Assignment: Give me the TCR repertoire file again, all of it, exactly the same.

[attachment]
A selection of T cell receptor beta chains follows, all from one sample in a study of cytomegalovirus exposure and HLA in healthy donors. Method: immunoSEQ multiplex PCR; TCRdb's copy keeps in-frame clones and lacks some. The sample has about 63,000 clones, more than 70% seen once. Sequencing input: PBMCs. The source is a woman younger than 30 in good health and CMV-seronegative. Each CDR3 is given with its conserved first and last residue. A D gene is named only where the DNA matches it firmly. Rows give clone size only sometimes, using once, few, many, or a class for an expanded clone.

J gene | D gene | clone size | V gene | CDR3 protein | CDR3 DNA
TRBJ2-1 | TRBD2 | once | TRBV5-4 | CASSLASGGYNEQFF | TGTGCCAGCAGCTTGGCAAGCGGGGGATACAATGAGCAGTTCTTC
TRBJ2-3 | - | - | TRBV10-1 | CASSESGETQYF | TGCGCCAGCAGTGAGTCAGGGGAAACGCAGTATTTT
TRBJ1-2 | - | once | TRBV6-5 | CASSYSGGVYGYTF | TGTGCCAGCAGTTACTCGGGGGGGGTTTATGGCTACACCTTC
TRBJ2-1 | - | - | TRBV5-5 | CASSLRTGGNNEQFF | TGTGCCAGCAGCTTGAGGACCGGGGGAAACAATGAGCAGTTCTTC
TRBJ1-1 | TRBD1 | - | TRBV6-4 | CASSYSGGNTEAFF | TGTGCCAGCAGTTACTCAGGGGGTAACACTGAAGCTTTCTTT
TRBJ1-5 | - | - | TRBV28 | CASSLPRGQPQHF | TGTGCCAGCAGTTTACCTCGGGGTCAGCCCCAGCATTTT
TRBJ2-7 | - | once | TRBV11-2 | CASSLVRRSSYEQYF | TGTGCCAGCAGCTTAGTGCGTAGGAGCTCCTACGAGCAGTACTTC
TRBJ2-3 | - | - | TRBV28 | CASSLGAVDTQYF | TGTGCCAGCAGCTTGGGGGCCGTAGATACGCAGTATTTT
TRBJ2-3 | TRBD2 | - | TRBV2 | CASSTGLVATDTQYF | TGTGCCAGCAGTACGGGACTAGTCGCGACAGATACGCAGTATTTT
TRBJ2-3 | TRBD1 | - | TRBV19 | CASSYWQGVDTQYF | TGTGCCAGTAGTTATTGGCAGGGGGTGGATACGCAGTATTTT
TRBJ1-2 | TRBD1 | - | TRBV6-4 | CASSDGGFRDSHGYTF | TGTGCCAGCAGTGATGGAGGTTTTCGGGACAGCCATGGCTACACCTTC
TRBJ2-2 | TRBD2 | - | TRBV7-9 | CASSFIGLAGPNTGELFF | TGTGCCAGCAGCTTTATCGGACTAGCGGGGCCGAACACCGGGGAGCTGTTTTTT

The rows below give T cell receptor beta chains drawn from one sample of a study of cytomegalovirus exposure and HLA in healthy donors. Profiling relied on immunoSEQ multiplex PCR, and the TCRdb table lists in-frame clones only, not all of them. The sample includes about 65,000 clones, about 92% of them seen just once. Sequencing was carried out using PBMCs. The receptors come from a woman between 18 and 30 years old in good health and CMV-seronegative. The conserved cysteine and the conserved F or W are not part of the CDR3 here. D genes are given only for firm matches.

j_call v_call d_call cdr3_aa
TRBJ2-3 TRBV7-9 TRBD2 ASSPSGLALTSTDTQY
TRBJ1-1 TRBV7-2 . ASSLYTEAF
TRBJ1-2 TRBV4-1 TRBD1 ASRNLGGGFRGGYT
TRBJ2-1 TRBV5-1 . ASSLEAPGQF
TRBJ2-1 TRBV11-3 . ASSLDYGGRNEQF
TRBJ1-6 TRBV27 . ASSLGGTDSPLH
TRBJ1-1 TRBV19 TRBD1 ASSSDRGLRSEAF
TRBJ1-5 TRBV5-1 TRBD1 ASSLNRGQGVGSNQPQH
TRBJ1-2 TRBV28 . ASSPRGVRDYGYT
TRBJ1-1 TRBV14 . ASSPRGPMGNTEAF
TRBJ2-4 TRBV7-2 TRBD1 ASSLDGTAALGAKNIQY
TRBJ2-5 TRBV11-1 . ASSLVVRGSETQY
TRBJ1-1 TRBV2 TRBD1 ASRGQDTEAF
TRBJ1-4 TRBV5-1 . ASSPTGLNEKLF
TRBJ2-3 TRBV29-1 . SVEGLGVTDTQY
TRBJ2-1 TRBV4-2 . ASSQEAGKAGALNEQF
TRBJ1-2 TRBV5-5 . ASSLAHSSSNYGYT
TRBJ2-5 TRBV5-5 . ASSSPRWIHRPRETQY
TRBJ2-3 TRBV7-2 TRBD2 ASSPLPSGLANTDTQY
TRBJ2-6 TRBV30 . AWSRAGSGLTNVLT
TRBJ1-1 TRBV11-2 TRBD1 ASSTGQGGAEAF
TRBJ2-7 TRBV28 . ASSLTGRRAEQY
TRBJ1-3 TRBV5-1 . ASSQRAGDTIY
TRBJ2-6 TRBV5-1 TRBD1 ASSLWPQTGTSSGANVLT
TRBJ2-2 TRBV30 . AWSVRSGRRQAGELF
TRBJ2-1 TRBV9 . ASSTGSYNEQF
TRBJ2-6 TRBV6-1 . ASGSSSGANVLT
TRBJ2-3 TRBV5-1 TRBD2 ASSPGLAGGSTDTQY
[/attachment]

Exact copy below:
A selection of T cell receptor beta chains follows, all from one sample in a study of cytomegalovirus exposure and HLA in healthy donors. Method: immunoSEQ multiplex PCR; TCRdb's copy keeps in-frame clones and lacks some. The sample has about 63,000 clones, more than 70% seen once. Sequencing input: PBMCs. The source is a woman younger than 30 in good health and CMV-seronegative. Each CDR3 is given with its conserved first and last residue. A D gene is named only where the DNA matches it firmly. Rows give clone size only sometimes, using once, few, many, or a class for an expanded clone.

J gene | D gene | clone size | V gene | CDR3 protein | CDR3 DNA
TRBJ2-1 | TRBD2 | once | TRBV5-4 | CASSLASGGYNEQFF | TGTGCCAGCAGCTTGGCAAGCGGGGGATACAATGAGCAGTTCTTC
TRBJ2-3 | - | - | TRBV10-1 | CASSESGETQYF | TGCGCCAGCAGTGAGTCAGGGGAAACGCAGTATTTT
TRBJ1-2 | - | once | TRBV6-5 | CASSYSGGVYGYTF | TGTGCCAGCAGTTACTCGGGGGGGGTTTATGGCTACACCTTC
TRBJ2-1 | - | - | TRBV5-5 | CASSLRTGGNNEQFF | TGTGCCAGCAGCTTGAGGACCGGGGGAAACAATGAGCAGTTCTTC
TRBJ1-1 | TRBD1 | - | TRBV6-4 | CASSYSGGNTEAFF | TGTGCCAGCAGTTACTCAGGGGGTAACACTGAAGCTTTCTTT
TRBJ1-5 | - | - | TRBV28 | CASSLPRGQPQHF | TGTGCCAGCAGTTTACCTCGGGGTCAGCCCCAGCATTTT
TRBJ2-7 | - | once | TRBV11-2 | CASSLVRRSSYEQYF | TGTGCCAGCAGCTTAGTGCGTAGGAGCTCCTACGAGCAGTACTTC
TRBJ2-3 | - | - | TRBV28 | CASSLGAVDTQYF | TGTGCCAGCAGCTTGGGGGCCGTAGATACGCAGTATTTT
TRBJ2-3 | TRBD2 | - | TRBV2 | CASSTGLVATDTQYF | TGTGCCAGCAGTACGGGACTAGTCGCGACAGATACGCAGTATTTT
TRBJ2-3 | TRBD1 | - | TRBV19 | CASSYWQGVDTQYF | TGTGCCAGTAGTTATTGGCAGGGGGTGGATACGCAGTATTTT
TRBJ1-2 | TRBD1 | - | TRBV6-4 | CASSDGGFRDSHGYTF | TGTGCCAGCAGTGATGGAGGTTTTCGGGACAGCCATGGCTACACCTTC
TRBJ2-2 | TRBD2 | - | TRBV7-9 | CASSFIGLAGPNTGELFF | TGTGCCAGCAGCTTTATCGGACTAGCGGGGCCGAACACCGGGGAGCTGTTTTTT

The rows below give T cell receptor beta chains drawn from one sample of a study of cytomegalovirus exposure and HLA in healthy donors. Profiling relied on immunoSEQ multiplex PCR, and the TCRdb table lists in-frame clones only, not all of them. The sample includes about 65,000 clones, about 92% of them seen just once. Sequencing was carried out using PBMCs. The receptors come from a woman between 18 and 30 years old in good health and CMV-seronegative. The conserved cysteine and the conserved F or W are not part of the CDR3 here. D genes are given only for firm matches.

j_call v_call d_call cdr3_aa
TRBJ2-3 TRBV7-9 TRBD2 ASSPSGLALTSTDTQY
TRBJ1-1 TRBV7-2 . ASSLYTEAF
TRBJ1-2 TRBV4-1 TRBD1 ASRNLGGGFRGGYT
TRBJ2-1 TRBV5-1 . ASSLEAPGQF
TRBJ2-1 TRBV11-3 . ASSLDYGGRNEQF
TRBJ1-6 TRBV27 . ASSLGGTDSPLH
TRBJ1-1 TRBV19 TRBD1 ASSSDRGLRSEAF
TRBJ1-5 TRBV5-1 TRBD1 ASSLNRGQGVGSNQPQH
TRBJ1-2 TRBV28 . ASSPRGVRDYGYT
TRBJ1-1 TRBV14 . ASSPRGPMGNTEAF
TRBJ2-4 TRBV7-2 TRBD1 ASSLDGTAALGAKNIQY
TRBJ2-5 TRBV11-1 . ASSLVVRGSETQY
TRBJ1-1 TRBV2 TRBD1 ASRGQDTEAF
TRBJ1-4 TRBV5-1 . ASSPTGLNEKLF
TRBJ2-3 TRBV29-1 . SVEGLGVTDTQY
TRBJ2-1 TRBV4-2 . ASSQEAGKAGALNEQF
TRBJ1-2 TRBV5-5 . ASSLAHSSSNYGYT
TRBJ2-5 TRBV5-5 . ASSSPRWIHRPRETQY
TRBJ2-3 TRBV7-2 TRBD2 ASSPLPSGLANTDTQY
TRBJ2-6 TRBV30 . AWSRAGSGLTNVLT
TRBJ1-1 TRBV11-2 TRBD1 ASSTGQGGAEAF
TRBJ2-7 TRBV28 . ASSLTGRRAEQY
TRBJ1-3 TRBV5-1 . ASSQRAGDTIY
TRBJ2-6 TRBV5-1 TRBD1 ASSLWPQTGTSSGANVLT
TRBJ2-2 TRBV30 . AWSVRSGRRQAGELF
TRBJ2-1 TRBV9 . ASSTGSYNEQF
TRBJ2-6 TRBV6-1 . ASGSSSGANVLT
TRBJ2-3 TRBV5-1 TRBD2 ASSPGLAGGSTDTQY